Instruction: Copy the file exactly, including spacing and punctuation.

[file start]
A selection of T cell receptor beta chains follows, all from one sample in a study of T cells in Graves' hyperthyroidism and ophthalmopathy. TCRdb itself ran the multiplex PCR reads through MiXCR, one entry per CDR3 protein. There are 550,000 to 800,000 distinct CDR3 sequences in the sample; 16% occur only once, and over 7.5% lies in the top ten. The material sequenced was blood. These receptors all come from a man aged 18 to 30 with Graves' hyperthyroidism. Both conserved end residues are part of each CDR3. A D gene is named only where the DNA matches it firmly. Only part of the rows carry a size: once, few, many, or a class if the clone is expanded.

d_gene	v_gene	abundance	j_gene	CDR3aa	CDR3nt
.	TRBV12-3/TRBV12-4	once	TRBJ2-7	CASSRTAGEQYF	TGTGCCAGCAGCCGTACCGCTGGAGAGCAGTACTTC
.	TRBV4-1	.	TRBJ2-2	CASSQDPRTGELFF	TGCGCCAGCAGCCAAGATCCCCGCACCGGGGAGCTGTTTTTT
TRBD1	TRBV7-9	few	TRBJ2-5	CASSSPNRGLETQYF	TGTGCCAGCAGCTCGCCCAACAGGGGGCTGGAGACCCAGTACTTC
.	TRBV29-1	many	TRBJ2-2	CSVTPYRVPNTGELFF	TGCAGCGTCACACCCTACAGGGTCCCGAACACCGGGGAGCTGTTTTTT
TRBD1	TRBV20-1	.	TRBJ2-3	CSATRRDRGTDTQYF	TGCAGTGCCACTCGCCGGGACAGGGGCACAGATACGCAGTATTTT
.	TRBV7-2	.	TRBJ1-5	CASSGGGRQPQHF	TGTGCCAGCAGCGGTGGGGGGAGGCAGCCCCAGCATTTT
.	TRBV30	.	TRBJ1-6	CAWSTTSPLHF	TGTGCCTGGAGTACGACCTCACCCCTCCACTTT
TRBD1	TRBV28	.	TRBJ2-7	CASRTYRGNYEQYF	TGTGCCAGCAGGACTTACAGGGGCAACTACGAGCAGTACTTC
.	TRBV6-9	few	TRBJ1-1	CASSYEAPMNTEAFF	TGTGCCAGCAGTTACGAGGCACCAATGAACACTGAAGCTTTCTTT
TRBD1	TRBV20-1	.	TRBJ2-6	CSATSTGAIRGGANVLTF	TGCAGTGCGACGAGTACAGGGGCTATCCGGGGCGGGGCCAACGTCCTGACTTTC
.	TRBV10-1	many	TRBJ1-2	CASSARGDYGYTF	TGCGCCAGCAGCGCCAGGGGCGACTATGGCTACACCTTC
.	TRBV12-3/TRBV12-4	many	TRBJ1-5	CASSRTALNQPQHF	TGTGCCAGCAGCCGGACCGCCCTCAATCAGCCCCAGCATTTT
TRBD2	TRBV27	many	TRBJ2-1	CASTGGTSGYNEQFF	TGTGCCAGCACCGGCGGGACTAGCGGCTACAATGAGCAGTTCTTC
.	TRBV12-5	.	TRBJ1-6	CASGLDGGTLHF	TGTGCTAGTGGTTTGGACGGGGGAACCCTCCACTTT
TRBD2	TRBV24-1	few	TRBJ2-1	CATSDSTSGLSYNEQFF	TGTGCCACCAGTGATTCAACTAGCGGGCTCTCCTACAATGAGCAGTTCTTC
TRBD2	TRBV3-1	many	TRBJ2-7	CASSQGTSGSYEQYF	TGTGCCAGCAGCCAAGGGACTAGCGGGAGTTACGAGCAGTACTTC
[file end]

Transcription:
A selection of T cell receptor beta chains follows, all from one sample in a study of T cells in Graves' hyperthyroidism and ophthalmopathy. TCRdb itself ran the multiplex PCR reads through MiXCR, one entry per CDR3 protein. There are 550,000 to 800,000 distinct CDR3 sequences in the sample; 16% occur only once, and over 7.5% lies in the top ten. The material sequenced was blood. These receptors all come from a man aged 18 to 30 with Graves' hyperthyroidism. Both conserved end residues are part of each CDR3. A D gene is named only where the DNA matches it firmly. Only part of the rows carry a size: once, few, many, or a class if the clone is expanded.

d_gene	v_gene	abundance	j_gene	CDR3aa	CDR3nt
.	TRBV12-3/TRBV12-4	once	TRBJ2-7	CASSRTAGEQYF	TGTGCCAGCAGCCGTACCGCTGGAGAGCAGTACTTC
.	TRBV4-1	.	TRBJ2-2	CASSQDPRTGELFF	TGCGCCAGCAGCCAAGATCCCCGCACCGGGGAGCTGTTTTTT
TRBD1	TRBV7-9	few	TRBJ2-5	CASSSPNRGLETQYF	TGTGCCAGCAGCTCGCCCAACAGGGGGCTGGAGACCCAGTACTTC
.	TRBV29-1	many	TRBJ2-2	CSVTPYRVPNTGELFF	TGCAGCGTCACACCCTACAGGGTCCCGAACACCGGGGAGCTGTTTTTT
TRBD1	TRBV20-1	.	TRBJ2-3	CSATRRDRGTDTQYF	TGCAGTGCCACTCGCCGGGACAGGGGCACAGATACGCAGTATTTT
.	TRBV7-2	.	TRBJ1-5	CASSGGGRQPQHF	TGTGCCAGCAGCGGTGGGGGGAGGCAGCCCCAGCATTTT
.	TRBV30	.	TRBJ1-6	CAWSTTSPLHF	TGTGCCTGGAGTACGACCTCACCCCTCCACTTT
TRBD1	TRBV28	.	TRBJ2-7	CASRTYRGNYEQYF	TGTGCCAGCAGGACTTACAGGGGCAACTACGAGCAGTACTTC
.	TRBV6-9	few	TRBJ1-1	CASSYEAPMNTEAFF	TGTGCCAGCAGTTACGAGGCACCAATGAACACTGAAGCTTTCTTT
TRBD1	TRBV20-1	.	TRBJ2-6	CSATSTGAIRGGANVLTF	TGCAGTGCGACGAGTACAGGGGCTATCCGGGGCGGGGCCAACGTCCTGACTTTC
.	TRBV10-1	many	TRBJ1-2	CASSARGDYGYTF	TGCGCCAGCAGCGCCAGGGGCGACTATGGCTACACCTTC
.	TRBV12-3/TRBV12-4	many	TRBJ1-5	CASSRTALNQPQHF	TGTGCCAGCAGCCGGACCGCCCTCAATCAGCCCCAGCATTTT
TRBD2	TRBV27	many	TRBJ2-1	CASTGGTSGYNEQFF	TGTGCCAGCACCGGCGGGACTAGCGGCTACAATGAGCAGTTCTTC
.	TRBV12-5	.	TRBJ1-6	CASGLDGGTLHF	TGTGCTAGTGGTTTGGACGGGGGAACCCTCCACTTT
TRBD2	TRBV24-1	few	TRBJ2-1	CATSDSTSGLSYNEQFF	TGTGCCACCAGTGATTCAACTAGCGGGCTCTCCTACAATGAGCAGTTCTTC
TRBD2	TRBV3-1	many	TRBJ2-7	CASSQGTSGSYEQYF	TGTGCCAGCAGCCAAGGGACTAGCGGGAGTTACGAGCAGTACTTC